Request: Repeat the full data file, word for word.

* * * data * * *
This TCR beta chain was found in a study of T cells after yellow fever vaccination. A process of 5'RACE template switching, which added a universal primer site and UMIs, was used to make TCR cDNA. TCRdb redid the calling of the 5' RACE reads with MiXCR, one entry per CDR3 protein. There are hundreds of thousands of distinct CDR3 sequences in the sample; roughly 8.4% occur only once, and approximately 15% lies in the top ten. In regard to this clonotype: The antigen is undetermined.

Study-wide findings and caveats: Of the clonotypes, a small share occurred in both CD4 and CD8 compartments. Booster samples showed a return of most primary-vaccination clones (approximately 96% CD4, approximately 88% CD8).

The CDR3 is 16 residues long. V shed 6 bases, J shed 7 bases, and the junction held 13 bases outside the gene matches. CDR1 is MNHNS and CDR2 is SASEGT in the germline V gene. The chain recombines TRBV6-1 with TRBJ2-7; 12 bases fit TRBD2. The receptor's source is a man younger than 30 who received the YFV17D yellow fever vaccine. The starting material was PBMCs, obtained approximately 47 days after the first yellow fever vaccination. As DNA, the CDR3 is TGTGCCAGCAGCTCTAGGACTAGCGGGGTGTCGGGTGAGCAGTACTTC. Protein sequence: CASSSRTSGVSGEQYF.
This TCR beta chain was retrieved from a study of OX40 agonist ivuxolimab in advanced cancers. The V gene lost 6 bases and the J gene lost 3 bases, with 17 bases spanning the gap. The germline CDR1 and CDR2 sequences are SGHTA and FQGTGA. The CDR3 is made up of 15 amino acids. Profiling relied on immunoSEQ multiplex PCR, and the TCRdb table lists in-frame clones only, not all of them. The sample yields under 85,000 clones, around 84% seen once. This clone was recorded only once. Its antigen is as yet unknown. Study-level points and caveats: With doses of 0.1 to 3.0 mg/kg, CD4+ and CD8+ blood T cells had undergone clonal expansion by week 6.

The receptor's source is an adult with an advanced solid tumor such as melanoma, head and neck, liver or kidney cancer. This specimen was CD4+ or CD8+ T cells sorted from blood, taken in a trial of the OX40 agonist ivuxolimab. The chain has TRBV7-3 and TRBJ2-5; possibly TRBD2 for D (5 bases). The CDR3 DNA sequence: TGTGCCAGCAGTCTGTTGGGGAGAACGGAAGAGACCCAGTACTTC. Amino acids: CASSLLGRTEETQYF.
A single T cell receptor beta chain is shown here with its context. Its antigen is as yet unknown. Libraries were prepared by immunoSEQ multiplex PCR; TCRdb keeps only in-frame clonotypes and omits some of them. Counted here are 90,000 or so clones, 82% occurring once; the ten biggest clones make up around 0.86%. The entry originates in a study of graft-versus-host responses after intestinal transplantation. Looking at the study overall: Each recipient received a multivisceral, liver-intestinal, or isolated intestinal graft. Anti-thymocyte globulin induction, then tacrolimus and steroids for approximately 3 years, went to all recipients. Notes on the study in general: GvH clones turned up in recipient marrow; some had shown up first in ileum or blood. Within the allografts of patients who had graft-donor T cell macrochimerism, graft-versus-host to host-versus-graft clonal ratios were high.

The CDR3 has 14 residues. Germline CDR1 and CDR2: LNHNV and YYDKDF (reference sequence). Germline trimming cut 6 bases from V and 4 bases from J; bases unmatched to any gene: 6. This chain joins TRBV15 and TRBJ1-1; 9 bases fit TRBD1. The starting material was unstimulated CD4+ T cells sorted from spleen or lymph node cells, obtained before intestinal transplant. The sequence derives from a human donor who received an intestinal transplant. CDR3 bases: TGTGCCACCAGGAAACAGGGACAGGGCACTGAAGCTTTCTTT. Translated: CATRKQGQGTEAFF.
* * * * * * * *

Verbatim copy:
This TCR beta chain was found in a study of T cells after yellow fever vaccination. A process of 5'RACE template switching, which added a universal primer site and UMIs, was used to make TCR cDNA. TCRdb redid the calling of the 5' RACE reads with MiXCR, one entry per CDR3 protein. There are hundreds of thousands of distinct CDR3 sequences in the sample; roughly 8.4% occur only once, and approximately 15% lies in the top ten. In regard to this clonotype: The antigen is undetermined.

Study-wide findings and caveats: Of the clonotypes, a small share occurred in both CD4 and CD8 compartments. Booster samples showed a return of most primary-vaccination clones (approximately 96% CD4, approximately 88% CD8).

The CDR3 is 16 residues long. V shed 6 bases, J shed 7 bases, and the junction held 13 bases outside the gene matches. CDR1 is MNHNS and CDR2 is SASEGT in the germline V gene. The chain recombines TRBV6-1 with TRBJ2-7; 12 bases fit TRBD2. The receptor's source is a man younger than 30 who received the YFV17D yellow fever vaccine. The starting material was PBMCs, obtained approximately 47 days after the first yellow fever vaccination. As DNA, the CDR3 is TGTGCCAGCAGCTCTAGGACTAGCGGGGTGTCGGGTGAGCAGTACTTC. Protein sequence: CASSSRTSGVSGEQYF.
This TCR beta chain was retrieved from a study of OX40 agonist ivuxolimab in advanced cancers. The V gene lost 6 bases and the J gene lost 3 bases, with 17 bases spanning the gap. The germline CDR1 and CDR2 sequences are SGHTA and FQGTGA. The CDR3 is made up of 15 amino acids. Profiling relied on immunoSEQ multiplex PCR, and the TCRdb table lists in-frame clones only, not all of them. The sample yields under 85,000 clones, around 84% seen once. This clone was recorded only once. Its antigen is as yet unknown. Study-level points and caveats: With doses of 0.1 to 3.0 mg/kg, CD4+ and CD8+ blood T cells had undergone clonal expansion by week 6.

The receptor's source is an adult with an advanced solid tumor such as melanoma, head and neck, liver or kidney cancer. This specimen was CD4+ or CD8+ T cells sorted from blood, taken in a trial of the OX40 agonist ivuxolimab. The chain has TRBV7-3 and TRBJ2-5; possibly TRBD2 for D (5 bases). The CDR3 DNA sequence: TGTGCCAGCAGTCTGTTGGGGAGAACGGAAGAGACCCAGTACTTC. Amino acids: CASSLLGRTEETQYF.
A single T cell receptor beta chain is shown here with its context. Its antigen is as yet unknown. Libraries were prepared by immunoSEQ multiplex PCR; TCRdb keeps only in-frame clonotypes and omits some of them. Counted here are 90,000 or so clones, 82% occurring once; the ten biggest clones make up around 0.86%. The entry originates in a study of graft-versus-host responses after intestinal transplantation. Looking at the study overall: Each recipient received a multivisceral, liver-intestinal, or isolated intestinal graft. Anti-thymocyte globulin induction, then tacrolimus and steroids for approximately 3 years, went to all recipients. Notes on the study in general: GvH clones turned up in recipient marrow; some had shown up first in ileum or blood. Within the allografts of patients who had graft-donor T cell macrochimerism, graft-versus-host to host-versus-graft clonal ratios were high.

The CDR3 has 14 residues. Germline CDR1 and CDR2: LNHNV and YYDKDF (reference sequence). Germline trimming cut 6 bases from V and 4 bases from J; bases unmatched to any gene: 6. This chain joins TRBV15 and TRBJ1-1; 9 bases fit TRBD1. The starting material was unstimulated CD4+ T cells sorted from spleen or lymph node cells, obtained before intestinal transplant. The sequence derives from a human donor who received an intestinal transplant. CDR3 bases: TGTGCCACCAGGAAACAGGGACAGGGCACTGAAGCTTTCTTT. Translated: CATRKQGQGTEAFF.